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Stanley Stearns's father was Harold T. Stearns of Wallingford, Connecticut, a geologist employed by the U.S. Geological Survey.  His mother was Dr. Norah (Dowell) Stearns of Providence, Rhode Island, a geographer.

Mr. Stearns went to junior high at Punahou Academy in Honolulu and then to Roosevelt High school in Seattle.  While he was a freshman at Roosevelt, he had the shortest football career on record.  All 100 pounds of him went out of the sport.  On the first afternoon of practice, he charged onto the field, full of enthusiasm.   Unfortunately, his enthusiasm did him almost no good against 200 pound teammates.   He walked off the field for good after an hour and one half.  After that, he put his energies into his studies.  He finished high school in two and one-half years.  He entered the University of Washington in Seattle at the age of 16.

During these years, he achieved a special schedule that allowed him to have afternoons off.  He worked 33 hours a week as an apprentice in a boat shop. Somehow, even then, he kept up his schoolwork.

When he went to the University of Washington, he was coxswain for the crew team.   He also went out for the two-mile cross-country and for the boxing team, competing admirably within his weight class.  He started out in engineering but was attracted   by subjects that were not offered in the engineering college. He switched majors. In a year and a half, he completed three years' work with a fine general education from four majors, but no degree.

One might, against all college rules rules, he tried to take his boxing skills off campus for a professional preliminary but for $25.  Because the promoters of the contest could not match him with someone in his weight class, he went up against a larger man.  He not only took a brutal beating, but broke nearly every small bone in both his hands because they were improperly wrapped.  He still suffers from the damage and his hands become virtually useless outdoors on any but the very warmest days.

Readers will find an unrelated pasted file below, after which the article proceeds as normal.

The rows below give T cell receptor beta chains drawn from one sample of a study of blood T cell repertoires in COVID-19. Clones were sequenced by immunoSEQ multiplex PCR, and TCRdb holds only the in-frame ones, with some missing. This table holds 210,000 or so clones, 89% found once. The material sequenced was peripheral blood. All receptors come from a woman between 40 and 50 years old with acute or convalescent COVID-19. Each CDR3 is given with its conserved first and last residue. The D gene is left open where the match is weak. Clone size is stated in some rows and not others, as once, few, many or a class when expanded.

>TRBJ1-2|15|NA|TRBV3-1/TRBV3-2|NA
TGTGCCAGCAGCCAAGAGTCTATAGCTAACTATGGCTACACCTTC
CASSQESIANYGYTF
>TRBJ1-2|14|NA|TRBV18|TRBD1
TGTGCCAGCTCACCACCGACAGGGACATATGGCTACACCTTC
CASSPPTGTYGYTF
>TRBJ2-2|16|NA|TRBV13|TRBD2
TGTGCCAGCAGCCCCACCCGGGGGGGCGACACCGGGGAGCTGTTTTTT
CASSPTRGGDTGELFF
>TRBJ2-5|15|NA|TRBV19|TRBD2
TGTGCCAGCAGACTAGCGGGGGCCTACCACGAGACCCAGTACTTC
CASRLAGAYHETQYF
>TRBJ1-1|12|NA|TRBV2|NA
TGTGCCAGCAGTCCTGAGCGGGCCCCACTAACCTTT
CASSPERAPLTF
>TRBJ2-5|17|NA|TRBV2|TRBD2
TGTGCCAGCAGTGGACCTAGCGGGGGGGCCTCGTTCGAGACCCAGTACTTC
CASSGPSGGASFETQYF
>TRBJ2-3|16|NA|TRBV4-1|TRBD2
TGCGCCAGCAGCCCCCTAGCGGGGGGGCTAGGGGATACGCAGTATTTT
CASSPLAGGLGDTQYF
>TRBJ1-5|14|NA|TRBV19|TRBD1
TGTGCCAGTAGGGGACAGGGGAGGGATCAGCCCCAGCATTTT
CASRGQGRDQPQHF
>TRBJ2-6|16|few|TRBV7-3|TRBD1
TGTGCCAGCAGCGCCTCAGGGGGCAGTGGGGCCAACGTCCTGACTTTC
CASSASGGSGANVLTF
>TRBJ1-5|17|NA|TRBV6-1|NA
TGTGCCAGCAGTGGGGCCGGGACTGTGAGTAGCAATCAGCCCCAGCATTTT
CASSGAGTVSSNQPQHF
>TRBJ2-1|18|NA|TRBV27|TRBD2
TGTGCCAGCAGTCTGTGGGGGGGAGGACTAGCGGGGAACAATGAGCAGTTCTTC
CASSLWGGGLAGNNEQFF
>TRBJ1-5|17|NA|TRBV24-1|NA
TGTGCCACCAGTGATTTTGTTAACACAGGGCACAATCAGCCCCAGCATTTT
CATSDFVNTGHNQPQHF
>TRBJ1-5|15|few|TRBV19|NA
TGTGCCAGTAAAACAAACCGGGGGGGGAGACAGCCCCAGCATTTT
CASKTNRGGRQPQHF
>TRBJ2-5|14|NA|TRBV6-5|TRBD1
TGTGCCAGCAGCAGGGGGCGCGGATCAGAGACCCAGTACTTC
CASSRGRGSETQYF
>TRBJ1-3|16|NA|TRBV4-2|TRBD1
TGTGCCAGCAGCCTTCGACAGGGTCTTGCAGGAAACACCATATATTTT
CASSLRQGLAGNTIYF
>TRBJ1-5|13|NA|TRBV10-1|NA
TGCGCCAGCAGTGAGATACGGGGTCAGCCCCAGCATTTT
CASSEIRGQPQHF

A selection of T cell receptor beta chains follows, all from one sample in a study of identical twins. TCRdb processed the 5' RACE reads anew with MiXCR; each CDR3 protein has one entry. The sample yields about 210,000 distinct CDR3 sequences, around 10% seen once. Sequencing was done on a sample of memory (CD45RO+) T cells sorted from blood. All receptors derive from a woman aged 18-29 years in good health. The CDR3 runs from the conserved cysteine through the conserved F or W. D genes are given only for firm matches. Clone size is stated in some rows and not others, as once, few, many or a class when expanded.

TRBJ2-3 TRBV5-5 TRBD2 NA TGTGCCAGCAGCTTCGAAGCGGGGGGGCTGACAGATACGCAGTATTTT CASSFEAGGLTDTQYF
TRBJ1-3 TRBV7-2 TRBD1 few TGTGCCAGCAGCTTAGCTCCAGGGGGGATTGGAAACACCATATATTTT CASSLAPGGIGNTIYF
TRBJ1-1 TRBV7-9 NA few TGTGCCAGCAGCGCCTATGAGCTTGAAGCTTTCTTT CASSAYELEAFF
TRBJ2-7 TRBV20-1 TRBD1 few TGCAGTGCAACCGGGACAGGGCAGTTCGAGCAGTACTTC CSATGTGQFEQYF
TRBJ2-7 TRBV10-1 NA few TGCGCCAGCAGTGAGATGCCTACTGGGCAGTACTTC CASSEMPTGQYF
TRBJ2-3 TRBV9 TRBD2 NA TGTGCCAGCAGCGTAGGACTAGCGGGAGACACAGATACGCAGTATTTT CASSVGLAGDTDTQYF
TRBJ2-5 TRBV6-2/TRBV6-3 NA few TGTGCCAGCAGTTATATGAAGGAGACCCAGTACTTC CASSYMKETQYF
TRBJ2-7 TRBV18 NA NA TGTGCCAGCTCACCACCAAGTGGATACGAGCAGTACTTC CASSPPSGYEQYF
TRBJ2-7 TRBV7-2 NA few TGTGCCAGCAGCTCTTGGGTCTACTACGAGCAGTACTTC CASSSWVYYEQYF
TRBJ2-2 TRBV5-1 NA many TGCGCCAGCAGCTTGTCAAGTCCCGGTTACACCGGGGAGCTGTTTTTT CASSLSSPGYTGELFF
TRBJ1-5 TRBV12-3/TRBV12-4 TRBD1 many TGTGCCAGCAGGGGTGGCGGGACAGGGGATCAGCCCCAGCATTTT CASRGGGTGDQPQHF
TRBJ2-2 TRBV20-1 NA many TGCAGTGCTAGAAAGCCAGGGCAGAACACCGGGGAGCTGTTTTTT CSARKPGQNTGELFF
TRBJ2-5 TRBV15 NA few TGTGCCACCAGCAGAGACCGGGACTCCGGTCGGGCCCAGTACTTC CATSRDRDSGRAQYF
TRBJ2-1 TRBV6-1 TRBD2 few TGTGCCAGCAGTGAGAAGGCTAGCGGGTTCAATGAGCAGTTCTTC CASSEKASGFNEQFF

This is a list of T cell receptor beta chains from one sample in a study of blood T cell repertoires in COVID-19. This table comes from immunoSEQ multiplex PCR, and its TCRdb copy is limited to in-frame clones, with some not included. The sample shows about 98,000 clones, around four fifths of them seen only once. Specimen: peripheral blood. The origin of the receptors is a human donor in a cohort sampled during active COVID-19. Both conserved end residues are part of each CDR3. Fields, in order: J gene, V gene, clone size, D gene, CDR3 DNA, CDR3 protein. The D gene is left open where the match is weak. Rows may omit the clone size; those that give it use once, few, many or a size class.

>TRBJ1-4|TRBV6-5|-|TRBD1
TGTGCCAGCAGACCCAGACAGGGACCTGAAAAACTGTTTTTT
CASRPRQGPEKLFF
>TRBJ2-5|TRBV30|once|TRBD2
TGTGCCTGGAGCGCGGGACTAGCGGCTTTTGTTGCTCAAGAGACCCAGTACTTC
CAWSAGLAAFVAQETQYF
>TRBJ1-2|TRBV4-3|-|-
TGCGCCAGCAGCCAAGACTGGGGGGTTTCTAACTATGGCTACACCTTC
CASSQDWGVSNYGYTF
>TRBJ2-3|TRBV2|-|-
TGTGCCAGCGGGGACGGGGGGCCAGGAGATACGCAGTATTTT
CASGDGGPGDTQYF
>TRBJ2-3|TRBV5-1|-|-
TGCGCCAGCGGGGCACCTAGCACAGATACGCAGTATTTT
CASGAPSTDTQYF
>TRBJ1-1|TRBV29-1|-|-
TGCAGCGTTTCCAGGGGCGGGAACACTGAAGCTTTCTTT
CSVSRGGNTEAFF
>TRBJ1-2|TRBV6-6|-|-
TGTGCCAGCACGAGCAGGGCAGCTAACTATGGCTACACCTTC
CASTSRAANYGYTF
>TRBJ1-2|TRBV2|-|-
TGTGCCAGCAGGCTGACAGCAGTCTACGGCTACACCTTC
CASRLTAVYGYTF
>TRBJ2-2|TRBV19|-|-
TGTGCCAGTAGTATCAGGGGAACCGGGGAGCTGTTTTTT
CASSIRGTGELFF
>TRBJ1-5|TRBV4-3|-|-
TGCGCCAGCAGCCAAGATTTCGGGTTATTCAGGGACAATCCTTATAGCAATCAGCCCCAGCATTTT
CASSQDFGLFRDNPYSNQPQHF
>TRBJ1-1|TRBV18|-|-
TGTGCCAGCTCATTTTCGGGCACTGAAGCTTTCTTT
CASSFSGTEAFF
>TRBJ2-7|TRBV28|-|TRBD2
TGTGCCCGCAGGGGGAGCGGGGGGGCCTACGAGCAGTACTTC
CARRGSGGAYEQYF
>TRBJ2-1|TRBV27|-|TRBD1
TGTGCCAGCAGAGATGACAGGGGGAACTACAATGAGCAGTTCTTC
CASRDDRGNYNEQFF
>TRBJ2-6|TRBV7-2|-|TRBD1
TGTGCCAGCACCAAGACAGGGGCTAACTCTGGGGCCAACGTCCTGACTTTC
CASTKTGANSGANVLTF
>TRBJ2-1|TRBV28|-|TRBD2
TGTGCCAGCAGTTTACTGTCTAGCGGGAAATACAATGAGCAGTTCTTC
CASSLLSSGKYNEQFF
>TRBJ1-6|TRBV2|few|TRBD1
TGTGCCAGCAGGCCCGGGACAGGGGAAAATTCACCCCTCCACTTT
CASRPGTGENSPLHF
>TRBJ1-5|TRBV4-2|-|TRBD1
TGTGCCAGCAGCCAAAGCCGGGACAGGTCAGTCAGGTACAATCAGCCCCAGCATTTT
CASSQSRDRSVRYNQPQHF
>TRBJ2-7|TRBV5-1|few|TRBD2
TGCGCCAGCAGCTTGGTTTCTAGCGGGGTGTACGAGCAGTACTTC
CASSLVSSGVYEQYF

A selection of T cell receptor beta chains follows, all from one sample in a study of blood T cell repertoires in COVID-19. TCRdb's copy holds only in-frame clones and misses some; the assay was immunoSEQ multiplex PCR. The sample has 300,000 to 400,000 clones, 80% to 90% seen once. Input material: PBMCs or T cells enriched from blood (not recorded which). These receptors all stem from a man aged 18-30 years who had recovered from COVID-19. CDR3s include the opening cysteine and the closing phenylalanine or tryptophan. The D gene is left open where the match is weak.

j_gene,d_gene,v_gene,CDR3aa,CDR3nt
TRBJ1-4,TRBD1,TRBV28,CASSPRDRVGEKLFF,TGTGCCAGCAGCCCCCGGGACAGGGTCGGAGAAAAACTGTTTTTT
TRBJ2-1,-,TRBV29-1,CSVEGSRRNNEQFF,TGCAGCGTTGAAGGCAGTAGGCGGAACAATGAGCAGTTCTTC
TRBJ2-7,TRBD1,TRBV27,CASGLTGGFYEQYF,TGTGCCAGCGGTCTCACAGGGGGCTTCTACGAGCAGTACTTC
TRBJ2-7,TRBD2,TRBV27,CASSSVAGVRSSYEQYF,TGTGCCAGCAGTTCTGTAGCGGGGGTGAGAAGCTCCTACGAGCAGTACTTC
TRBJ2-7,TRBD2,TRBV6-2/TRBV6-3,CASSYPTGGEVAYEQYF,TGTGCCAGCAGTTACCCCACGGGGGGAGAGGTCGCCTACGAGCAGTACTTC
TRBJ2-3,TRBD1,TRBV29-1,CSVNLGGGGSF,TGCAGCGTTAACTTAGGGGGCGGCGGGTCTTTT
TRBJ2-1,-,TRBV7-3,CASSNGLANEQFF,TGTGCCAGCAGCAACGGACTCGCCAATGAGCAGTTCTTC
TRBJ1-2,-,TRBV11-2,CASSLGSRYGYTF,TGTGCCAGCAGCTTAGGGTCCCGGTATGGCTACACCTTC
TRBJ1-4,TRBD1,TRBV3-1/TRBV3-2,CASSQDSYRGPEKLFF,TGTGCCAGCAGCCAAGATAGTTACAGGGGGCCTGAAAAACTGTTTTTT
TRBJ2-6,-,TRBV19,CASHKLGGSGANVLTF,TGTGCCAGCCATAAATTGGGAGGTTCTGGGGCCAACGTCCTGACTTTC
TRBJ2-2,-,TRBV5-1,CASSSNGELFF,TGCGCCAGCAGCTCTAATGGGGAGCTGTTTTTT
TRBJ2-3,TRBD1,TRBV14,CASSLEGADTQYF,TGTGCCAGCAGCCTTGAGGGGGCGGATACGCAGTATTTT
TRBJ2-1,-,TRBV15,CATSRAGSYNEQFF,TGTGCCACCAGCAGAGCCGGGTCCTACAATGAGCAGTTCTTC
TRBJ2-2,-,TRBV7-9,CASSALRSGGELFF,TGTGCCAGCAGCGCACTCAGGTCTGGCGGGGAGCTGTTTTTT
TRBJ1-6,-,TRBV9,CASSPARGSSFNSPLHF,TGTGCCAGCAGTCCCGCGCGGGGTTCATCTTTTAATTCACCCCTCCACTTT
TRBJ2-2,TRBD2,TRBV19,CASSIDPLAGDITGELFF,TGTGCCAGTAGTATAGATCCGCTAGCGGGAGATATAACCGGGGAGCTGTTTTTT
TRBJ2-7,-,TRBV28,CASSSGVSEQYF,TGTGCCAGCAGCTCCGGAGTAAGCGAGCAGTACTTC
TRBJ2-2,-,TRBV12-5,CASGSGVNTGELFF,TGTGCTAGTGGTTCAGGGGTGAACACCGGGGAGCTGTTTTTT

When World War II broke out, Mr. Stearns joined the Marine Corps and ended up in a program that required him to stay in college. He looked for a quicker way to take a swipe at the enemy, and found a way to get sent to boot camp in San Diego as a private.   While there, he became seriously ill and spent over three months in the hospital.   His platoon was sent to the South Pacific to suffer nearly 100 percent casualties. He then served in a variety of positions in the Marines, going to radar school, navigation school, and bombardier's school by the time he was 19.

When he was 19 years old and still in the Marines, he married the former Jean Pride of Island Falls, Maine. They were married in North Carolina on July 28, 1945.

-------------------------THE ART-------------------------

Blue Geese was done in ink and pencil on scratchboard.  A chrome-faced copper aquatint etching was hand pulled using warm black ink on creme laid Tovil London Town paper.  The prints were hand signed in pencil but not numbered.  The print image size is 7 1/2"x10 1/2".

-------------------------THE STAMP-------------------------

Blue Geese...Engraved by the Federal Bureau of Engraving from the original artwork.   Printed in warm blue of medium dark shade ink.  The stamp sold for two dollars.  Postal records show 2,369,940 stamps sold.  First day of sale was July 1, 1955.

Most of the information contained above is from the book Federal Duck Stamp Story, Fifty Years of Excellence, by Laurence F. Jonson; Alexander & Co.  It is used here with permission from the author. For more information on this book, please click here.